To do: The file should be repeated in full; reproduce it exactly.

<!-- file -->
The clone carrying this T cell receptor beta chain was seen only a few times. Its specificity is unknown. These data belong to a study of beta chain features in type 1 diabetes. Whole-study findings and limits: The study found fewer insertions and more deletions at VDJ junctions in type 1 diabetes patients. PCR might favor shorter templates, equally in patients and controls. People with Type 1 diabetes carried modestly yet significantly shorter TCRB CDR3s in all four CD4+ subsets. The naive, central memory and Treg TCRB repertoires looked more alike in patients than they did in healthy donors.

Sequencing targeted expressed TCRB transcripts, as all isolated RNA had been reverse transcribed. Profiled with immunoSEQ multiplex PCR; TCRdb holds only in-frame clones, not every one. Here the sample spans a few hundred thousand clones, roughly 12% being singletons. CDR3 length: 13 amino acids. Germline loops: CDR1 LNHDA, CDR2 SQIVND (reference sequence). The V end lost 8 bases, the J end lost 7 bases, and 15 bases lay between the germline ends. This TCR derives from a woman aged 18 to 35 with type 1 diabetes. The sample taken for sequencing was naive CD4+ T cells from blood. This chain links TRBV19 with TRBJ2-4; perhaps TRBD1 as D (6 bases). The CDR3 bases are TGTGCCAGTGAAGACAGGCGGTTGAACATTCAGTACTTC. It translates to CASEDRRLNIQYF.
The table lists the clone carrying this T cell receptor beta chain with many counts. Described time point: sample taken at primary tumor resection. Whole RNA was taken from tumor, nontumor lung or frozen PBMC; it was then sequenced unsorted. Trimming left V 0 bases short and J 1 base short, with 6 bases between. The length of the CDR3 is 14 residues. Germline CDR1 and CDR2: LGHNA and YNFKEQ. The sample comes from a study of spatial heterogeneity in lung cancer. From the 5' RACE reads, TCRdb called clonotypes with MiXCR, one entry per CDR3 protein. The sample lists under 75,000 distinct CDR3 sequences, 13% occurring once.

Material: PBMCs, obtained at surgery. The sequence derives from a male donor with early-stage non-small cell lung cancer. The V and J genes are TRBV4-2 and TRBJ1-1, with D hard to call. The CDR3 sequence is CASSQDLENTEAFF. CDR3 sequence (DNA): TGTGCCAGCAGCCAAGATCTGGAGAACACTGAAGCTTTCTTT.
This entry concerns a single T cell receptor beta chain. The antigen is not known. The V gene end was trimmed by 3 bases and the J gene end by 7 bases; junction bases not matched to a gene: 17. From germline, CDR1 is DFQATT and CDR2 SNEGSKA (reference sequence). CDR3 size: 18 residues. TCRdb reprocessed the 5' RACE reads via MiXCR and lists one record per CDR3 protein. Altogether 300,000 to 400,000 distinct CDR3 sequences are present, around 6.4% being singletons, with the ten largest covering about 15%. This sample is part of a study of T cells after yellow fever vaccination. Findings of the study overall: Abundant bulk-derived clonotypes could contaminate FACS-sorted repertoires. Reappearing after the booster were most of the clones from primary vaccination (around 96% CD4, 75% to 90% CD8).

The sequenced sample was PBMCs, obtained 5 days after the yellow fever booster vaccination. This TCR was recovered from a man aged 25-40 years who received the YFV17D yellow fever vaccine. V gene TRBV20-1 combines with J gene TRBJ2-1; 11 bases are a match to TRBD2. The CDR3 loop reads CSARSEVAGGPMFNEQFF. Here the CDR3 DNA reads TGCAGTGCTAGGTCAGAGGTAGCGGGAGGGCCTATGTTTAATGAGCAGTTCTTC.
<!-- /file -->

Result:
The clone carrying this T cell receptor beta chain was seen only a few times. Its specificity is unknown. These data belong to a study of beta chain features in type 1 diabetes. Whole-study findings and limits: The study found fewer insertions and more deletions at VDJ junctions in type 1 diabetes patients. PCR might favor shorter templates, equally in patients and controls. People with Type 1 diabetes carried modestly yet significantly shorter TCRB CDR3s in all four CD4+ subsets. The naive, central memory and Treg TCRB repertoires looked more alike in patients than they did in healthy donors.

Sequencing targeted expressed TCRB transcripts, as all isolated RNA had been reverse transcribed. Profiled with immunoSEQ multiplex PCR; TCRdb holds only in-frame clones, not every one. Here the sample spans a few hundred thousand clones, roughly 12% being singletons. CDR3 length: 13 amino acids. Germline loops: CDR1 LNHDA, CDR2 SQIVND (reference sequence). The V end lost 8 bases, the J end lost 7 bases, and 15 bases lay between the germline ends. This TCR derives from a woman aged 18 to 35 with type 1 diabetes. The sample taken for sequencing was naive CD4+ T cells from blood. This chain links TRBV19 with TRBJ2-4; perhaps TRBD1 as D (6 bases). The CDR3 bases are TGTGCCAGTGAAGACAGGCGGTTGAACATTCAGTACTTC. It translates to CASEDRRLNIQYF.
The table lists the clone carrying this T cell receptor beta chain with many counts. Described time point: sample taken at primary tumor resection. Whole RNA was taken from tumor, nontumor lung or frozen PBMC; it was then sequenced unsorted. Trimming left V 0 bases short and J 1 base short, with 6 bases between. The length of the CDR3 is 14 residues. Germline CDR1 and CDR2: LGHNA and YNFKEQ. The sample comes from a study of spatial heterogeneity in lung cancer. From the 5' RACE reads, TCRdb called clonotypes with MiXCR, one entry per CDR3 protein. The sample lists under 75,000 distinct CDR3 sequences, 13% occurring once.

Material: PBMCs, obtained at surgery. The sequence derives from a male donor with early-stage non-small cell lung cancer. The V and J genes are TRBV4-2 and TRBJ1-1, with D hard to call. The CDR3 sequence is CASSQDLENTEAFF. CDR3 sequence (DNA): TGTGCCAGCAGCCAAGATCTGGAGAACACTGAAGCTTTCTTT.
This entry concerns a single T cell receptor beta chain. The antigen is not known. The V gene end was trimmed by 3 bases and the J gene end by 7 bases; junction bases not matched to a gene: 17. From germline, CDR1 is DFQATT and CDR2 SNEGSKA (reference sequence). CDR3 size: 18 residues. TCRdb reprocessed the 5' RACE reads via MiXCR and lists one record per CDR3 protein. Altogether 300,000 to 400,000 distinct CDR3 sequences are present, around 6.4% being singletons, with the ten largest covering about 15%. This sample is part of a study of T cells after yellow fever vaccination. Findings of the study overall: Abundant bulk-derived clonotypes could contaminate FACS-sorted repertoires. Reappearing after the booster were most of the clones from primary vaccination (around 96% CD4, 75% to 90% CD8).

The sequenced sample was PBMCs, obtained 5 days after the yellow fever booster vaccination. This TCR was recovered from a man aged 25-40 years who received the YFV17D yellow fever vaccine. V gene TRBV20-1 combines with J gene TRBJ2-1; 11 bases are a match to TRBD2. The CDR3 loop reads CSARSEVAGGPMFNEQFF. Here the CDR3 DNA reads TGCAGTGCTAGGTCAGAGGTAGCGGGAGGGCCTATGTTTAATGAGCAGTTCTTC.